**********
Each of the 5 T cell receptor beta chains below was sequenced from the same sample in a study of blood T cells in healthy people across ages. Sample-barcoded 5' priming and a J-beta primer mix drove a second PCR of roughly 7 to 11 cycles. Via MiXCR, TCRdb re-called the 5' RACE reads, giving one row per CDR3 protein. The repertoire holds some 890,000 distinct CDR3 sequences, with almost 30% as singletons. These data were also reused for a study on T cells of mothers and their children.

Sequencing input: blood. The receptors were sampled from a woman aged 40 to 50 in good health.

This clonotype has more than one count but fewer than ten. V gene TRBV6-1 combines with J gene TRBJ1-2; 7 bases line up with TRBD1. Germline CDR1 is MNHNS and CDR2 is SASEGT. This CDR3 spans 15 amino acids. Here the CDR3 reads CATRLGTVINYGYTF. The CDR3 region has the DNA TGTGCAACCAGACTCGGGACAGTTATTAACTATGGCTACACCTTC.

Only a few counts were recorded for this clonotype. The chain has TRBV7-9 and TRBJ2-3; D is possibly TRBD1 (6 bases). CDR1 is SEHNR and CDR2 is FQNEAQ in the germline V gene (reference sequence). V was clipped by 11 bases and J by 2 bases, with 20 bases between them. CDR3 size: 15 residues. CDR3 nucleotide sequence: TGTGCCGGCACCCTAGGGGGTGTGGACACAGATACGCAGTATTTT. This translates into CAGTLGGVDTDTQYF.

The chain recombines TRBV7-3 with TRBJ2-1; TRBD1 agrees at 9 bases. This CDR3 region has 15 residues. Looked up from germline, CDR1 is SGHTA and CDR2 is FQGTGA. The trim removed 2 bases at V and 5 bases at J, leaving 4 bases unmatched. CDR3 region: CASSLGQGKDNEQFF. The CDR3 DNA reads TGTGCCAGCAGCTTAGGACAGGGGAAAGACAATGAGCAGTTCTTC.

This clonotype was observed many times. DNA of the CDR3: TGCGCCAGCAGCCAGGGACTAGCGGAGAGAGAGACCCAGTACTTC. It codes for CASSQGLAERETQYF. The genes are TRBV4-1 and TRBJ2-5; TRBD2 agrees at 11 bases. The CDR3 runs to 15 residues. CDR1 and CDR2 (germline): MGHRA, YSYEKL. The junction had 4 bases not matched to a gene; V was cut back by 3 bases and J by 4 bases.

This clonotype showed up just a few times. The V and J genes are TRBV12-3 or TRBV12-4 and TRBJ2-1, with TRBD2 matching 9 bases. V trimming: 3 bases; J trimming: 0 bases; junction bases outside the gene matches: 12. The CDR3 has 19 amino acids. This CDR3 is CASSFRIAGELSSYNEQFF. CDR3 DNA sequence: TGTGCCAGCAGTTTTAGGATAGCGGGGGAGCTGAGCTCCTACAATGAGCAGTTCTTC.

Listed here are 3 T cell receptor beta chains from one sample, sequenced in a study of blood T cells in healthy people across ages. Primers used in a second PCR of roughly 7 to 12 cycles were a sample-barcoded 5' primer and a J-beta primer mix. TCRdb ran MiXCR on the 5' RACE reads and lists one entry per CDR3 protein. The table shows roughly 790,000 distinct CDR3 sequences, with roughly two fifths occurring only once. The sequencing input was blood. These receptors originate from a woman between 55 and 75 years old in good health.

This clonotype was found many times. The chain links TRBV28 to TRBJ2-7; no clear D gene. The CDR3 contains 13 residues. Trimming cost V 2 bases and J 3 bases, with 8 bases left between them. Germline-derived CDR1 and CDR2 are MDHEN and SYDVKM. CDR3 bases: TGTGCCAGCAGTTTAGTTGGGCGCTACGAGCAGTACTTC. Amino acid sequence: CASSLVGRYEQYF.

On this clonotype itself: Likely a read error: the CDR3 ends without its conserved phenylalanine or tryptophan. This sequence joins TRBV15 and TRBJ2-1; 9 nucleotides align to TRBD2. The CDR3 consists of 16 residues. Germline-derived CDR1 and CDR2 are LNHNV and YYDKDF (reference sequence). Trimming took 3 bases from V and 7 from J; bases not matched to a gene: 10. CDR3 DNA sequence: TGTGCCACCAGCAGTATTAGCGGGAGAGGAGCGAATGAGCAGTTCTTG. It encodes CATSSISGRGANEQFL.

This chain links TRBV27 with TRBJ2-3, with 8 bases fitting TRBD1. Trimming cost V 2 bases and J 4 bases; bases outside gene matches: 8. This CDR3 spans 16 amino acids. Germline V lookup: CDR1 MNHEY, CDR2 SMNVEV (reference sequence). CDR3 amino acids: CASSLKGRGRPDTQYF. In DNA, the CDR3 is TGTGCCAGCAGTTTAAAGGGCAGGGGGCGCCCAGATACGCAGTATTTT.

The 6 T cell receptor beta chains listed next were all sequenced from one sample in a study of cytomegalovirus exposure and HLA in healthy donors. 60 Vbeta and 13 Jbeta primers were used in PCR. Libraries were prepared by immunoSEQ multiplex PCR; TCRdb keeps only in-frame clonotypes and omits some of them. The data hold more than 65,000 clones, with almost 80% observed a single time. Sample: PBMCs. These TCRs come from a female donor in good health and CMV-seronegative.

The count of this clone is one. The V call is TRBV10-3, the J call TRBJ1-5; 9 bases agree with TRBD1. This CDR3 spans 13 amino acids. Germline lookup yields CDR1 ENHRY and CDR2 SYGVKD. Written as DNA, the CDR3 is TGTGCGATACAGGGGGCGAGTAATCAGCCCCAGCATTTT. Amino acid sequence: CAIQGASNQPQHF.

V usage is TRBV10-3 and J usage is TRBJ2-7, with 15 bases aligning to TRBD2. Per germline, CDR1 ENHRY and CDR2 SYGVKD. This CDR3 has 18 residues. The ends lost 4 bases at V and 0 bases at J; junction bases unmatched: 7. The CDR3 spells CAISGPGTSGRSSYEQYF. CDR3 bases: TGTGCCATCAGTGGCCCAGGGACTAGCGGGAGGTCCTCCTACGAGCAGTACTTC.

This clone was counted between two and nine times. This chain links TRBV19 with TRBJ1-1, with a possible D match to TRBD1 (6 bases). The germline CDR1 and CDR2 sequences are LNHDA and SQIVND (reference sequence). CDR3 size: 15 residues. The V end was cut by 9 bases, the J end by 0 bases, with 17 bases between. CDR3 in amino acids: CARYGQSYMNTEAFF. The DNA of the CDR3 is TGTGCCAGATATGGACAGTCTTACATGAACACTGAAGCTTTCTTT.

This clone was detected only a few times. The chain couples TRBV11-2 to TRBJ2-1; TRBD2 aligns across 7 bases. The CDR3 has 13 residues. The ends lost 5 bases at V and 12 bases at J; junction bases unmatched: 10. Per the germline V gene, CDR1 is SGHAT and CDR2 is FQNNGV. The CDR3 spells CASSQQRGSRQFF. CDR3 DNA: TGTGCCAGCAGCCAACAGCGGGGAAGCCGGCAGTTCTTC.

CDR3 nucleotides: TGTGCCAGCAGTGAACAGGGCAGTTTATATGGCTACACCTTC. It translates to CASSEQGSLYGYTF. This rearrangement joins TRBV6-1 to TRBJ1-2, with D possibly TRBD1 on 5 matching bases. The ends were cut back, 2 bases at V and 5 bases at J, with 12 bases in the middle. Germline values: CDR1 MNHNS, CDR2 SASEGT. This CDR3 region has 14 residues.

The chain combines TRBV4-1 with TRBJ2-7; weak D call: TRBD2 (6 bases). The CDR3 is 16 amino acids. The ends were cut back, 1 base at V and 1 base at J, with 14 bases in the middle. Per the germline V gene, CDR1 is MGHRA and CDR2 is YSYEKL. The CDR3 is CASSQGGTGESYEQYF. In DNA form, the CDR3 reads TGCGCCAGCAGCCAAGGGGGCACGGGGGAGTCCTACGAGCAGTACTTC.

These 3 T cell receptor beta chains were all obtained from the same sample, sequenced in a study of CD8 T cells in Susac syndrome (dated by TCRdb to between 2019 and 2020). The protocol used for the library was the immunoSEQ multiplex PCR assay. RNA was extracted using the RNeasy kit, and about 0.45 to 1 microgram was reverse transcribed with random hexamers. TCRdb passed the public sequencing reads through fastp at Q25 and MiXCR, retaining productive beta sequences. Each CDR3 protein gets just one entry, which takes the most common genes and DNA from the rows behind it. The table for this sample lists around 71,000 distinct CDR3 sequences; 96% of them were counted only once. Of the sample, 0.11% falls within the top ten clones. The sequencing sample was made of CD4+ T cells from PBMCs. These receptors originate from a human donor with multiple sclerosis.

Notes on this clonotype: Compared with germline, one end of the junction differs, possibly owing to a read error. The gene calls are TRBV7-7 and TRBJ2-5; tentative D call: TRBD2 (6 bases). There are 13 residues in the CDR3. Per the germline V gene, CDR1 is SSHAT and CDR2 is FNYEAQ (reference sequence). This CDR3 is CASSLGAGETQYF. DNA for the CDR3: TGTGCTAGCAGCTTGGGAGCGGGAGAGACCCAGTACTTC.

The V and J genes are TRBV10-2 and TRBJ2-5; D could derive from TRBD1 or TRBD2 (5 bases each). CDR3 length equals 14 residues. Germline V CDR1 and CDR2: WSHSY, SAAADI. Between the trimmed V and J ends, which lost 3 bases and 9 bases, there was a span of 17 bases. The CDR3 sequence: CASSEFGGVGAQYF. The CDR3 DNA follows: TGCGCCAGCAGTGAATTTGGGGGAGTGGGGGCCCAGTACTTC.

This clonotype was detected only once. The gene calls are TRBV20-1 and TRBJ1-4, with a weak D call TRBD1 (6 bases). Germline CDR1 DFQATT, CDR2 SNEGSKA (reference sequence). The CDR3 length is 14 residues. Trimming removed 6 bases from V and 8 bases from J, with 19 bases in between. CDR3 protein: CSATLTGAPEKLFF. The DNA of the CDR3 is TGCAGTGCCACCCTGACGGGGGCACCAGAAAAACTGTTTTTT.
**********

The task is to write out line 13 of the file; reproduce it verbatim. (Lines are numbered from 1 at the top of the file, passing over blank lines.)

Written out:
The count of this clone is one. The V call is TRBV10-3, the J call TRBJ1-5; 9 bases agree with TRBD1. This CDR3 spans 13 amino acids. Germline lookup yields CDR1 ENHRY and CDR2 SYGVKD. Written as DNA, the CDR3 is TGTGCGATACAGGGGGCGAGTAATCAGCCCCAGCATTTT. Amino acid sequence: CAIQGASNQPQHF.